Clownfish

fast facts

About Clownfish

Size:
Small
Group:
Saltwater
Temperament:
Community Aggressive
Aquarium Size:
Medium (30 gal)
Swimming Region:
Middle
Fish Water Condition:
Suitable Tank Mates:
Damsels, Dartfish, Gobies, Hawkfish, Puffers and Tangs
Difficulty Of Care:
Weekly care
Top Breed:
3
Clownfish General Description


Clownfish are arguably the most popular species of fish amongst saltwater aquarium enthusiasts. In fact, research has shown that they alone account for over 40% of the total sales in the marine aquarium fish trade. Clownfishes are characterized by their beautiful colorations and waddle like swimming motions. They are also unique in the fact that they develop special symbiotic, mutually beneficial relationships with sea anemones. Unlike most other species of fish, clownfish are immune to the anemones poisonous tentacles and use them as hiding places to escape from predators. The anemones benefit equally from the clownfish’s presence because the fish lure unsuspecting predators into the waiting tentacles of the anemone. These fish also feed on the leftovers of the anemone’s victims and in turn help provide further nutrition to the anemone through their feces.


Clownfish are arguably the most popular species of fish amongst saltwater aquarium enthusiasts.


Origins


Clownfishes originate from the warmer regions of the Indian and Pacific oceans.


Color


Clownfishes usually come in yellow, orange, red and blackish colorations. Most species have several distinctive white bars or patches.


Maintenance and care
Clownfishes are a relatively hardy species of fish and make a good choice for most beginner aquarists. When given adequate nutrition and excellent water conditions they can often live for up to 6 years in captivity; and there are also reports of aquarists who claim to have raised even older clownfish. Tank raised clownfishes will often adapt much faster to aquarium life than their wild counterparts, but are slightly more expensive.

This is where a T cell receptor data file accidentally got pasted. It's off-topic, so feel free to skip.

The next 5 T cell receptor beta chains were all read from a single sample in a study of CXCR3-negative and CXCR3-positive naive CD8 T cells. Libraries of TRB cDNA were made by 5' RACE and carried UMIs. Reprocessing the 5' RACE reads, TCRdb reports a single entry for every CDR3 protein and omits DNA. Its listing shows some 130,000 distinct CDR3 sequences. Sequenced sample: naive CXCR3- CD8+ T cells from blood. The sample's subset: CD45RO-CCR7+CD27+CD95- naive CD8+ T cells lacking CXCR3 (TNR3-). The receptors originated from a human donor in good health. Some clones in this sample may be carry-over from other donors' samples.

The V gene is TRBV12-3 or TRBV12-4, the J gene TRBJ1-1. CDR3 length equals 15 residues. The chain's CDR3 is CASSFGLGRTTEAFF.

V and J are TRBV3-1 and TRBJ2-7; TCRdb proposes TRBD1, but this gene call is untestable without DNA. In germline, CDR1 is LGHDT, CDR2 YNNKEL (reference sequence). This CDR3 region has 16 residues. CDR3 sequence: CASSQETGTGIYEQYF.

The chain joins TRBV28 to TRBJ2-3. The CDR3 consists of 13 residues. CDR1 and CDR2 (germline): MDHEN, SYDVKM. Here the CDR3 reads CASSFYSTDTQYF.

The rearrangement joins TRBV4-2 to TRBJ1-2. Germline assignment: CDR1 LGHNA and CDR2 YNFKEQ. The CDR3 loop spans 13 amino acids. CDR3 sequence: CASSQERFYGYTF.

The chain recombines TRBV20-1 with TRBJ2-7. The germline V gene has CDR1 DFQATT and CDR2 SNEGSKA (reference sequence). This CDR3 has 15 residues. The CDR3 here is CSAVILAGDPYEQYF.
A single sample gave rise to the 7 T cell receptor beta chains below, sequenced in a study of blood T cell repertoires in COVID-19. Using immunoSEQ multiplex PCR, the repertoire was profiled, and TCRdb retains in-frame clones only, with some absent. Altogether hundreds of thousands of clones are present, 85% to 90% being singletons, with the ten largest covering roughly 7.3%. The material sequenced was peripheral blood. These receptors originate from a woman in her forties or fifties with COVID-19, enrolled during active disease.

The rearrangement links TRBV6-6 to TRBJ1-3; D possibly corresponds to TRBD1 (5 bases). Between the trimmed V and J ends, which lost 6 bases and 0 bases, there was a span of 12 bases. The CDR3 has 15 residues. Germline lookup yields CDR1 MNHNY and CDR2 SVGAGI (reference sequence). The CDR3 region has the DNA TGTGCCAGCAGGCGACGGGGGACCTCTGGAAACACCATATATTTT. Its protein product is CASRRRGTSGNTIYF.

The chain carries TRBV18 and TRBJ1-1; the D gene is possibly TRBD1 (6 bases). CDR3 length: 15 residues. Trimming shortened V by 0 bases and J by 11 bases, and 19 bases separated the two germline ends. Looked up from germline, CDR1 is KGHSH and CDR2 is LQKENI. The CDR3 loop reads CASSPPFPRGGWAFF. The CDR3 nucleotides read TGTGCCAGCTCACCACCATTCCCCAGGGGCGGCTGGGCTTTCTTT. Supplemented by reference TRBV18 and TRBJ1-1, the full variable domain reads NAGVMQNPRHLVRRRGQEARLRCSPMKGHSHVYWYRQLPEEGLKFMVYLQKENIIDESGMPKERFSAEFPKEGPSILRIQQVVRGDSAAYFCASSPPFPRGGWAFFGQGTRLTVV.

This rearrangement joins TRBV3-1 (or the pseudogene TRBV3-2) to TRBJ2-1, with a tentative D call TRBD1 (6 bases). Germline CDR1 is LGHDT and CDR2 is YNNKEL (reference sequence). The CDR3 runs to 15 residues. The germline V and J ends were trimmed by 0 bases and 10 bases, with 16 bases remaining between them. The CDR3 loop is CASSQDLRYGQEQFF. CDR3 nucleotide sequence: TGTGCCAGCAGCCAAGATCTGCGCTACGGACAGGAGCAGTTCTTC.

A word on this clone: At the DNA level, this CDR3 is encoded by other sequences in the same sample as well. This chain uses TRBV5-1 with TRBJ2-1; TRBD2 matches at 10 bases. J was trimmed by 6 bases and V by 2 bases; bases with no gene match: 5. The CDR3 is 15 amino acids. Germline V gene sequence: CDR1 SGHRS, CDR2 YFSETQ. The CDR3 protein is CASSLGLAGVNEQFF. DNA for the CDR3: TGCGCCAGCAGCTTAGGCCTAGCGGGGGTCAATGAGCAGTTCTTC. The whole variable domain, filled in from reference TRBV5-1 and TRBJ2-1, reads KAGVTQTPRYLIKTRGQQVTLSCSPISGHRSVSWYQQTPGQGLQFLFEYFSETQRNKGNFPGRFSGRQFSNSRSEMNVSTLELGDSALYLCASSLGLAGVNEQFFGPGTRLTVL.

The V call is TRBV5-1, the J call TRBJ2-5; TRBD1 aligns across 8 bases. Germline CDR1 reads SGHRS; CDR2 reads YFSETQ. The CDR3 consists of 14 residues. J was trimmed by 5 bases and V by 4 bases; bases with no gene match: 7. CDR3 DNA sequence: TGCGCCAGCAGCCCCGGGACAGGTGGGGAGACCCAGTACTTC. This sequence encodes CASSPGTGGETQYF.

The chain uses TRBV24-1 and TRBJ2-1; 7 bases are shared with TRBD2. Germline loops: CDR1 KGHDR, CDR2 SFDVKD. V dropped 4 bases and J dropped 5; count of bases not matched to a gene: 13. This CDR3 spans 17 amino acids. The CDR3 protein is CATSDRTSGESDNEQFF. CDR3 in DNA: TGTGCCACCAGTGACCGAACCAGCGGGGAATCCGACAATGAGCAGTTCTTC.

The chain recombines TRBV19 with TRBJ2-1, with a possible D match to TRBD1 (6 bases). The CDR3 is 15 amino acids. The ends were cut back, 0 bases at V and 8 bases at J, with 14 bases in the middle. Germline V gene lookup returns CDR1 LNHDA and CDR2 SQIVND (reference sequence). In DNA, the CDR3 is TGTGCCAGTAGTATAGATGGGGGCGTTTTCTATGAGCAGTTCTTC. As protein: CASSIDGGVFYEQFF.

Clownfish prefer aquariums with open swimming spaces and plenty of hiding places. If you plan on providing your clownfishes with a host anemone, it’s best to research the best species of anemone for your specific species. That said there is no guarantee that your clownfish will take to the anemone as a host. It’s also important to research the specific requirements to raising anemones as they often require very specific lighting conditions to survive.


Clownfishes are a fairly peaceful species of fish and make excellent tenants for most community aquariums. They can however turn aggressive towards other clownfish and it is best to keep a single clownfish or a mated pair in an aquarium.


Feeding


Clownfishes are omnivores and will readily accept most types of food including aquarium flakes. Their diet should also be supplemented with various live foods and vegetable based foods.


Clownfish are a relatively hardy species of fish and make a good choice for most beginner aquarists.


Breeding


Clownfish are all born male. When breeding, the larger, more dominant males turn into females and form breeding pairs. They lay their eggs on flat surfaces and will guard them zealously. Clownfishes are considered to be one of the easier species of saltwater fish to breed in the aquarium.


Aquarium varieties


Ocellaris Clownfishes, True Percula Clownfishes, Maroon Clownfishes, Tomato Clownfishes, Cinnamon Clownfishes, etc.


Photo credit: Nick Hobgood/Wikimedia; Jeff Kubina/Flickr
Amy Tokic
Amy Tokic

Amy Tokic, Editor of PetGuide.com, is a passionate animal lover and proud pet parent of Oscar, a Shih Tzu/Chihuahua cross, and Zed, a Japanese Chin. Her love of animals began in kindergarten, when she brought her stuffed dog Snoopy into class with her every day. Now, she writes about her adventures in pet ownership and tirelessly researches products, news and health related issues she can share with other animal enthusiasts. In her free time, Amy loves perusing used book and record stores, obsessing over the latest pet products available and chasing squirrels with wild abandon (a habit attributed to spending too much time with her pooches).

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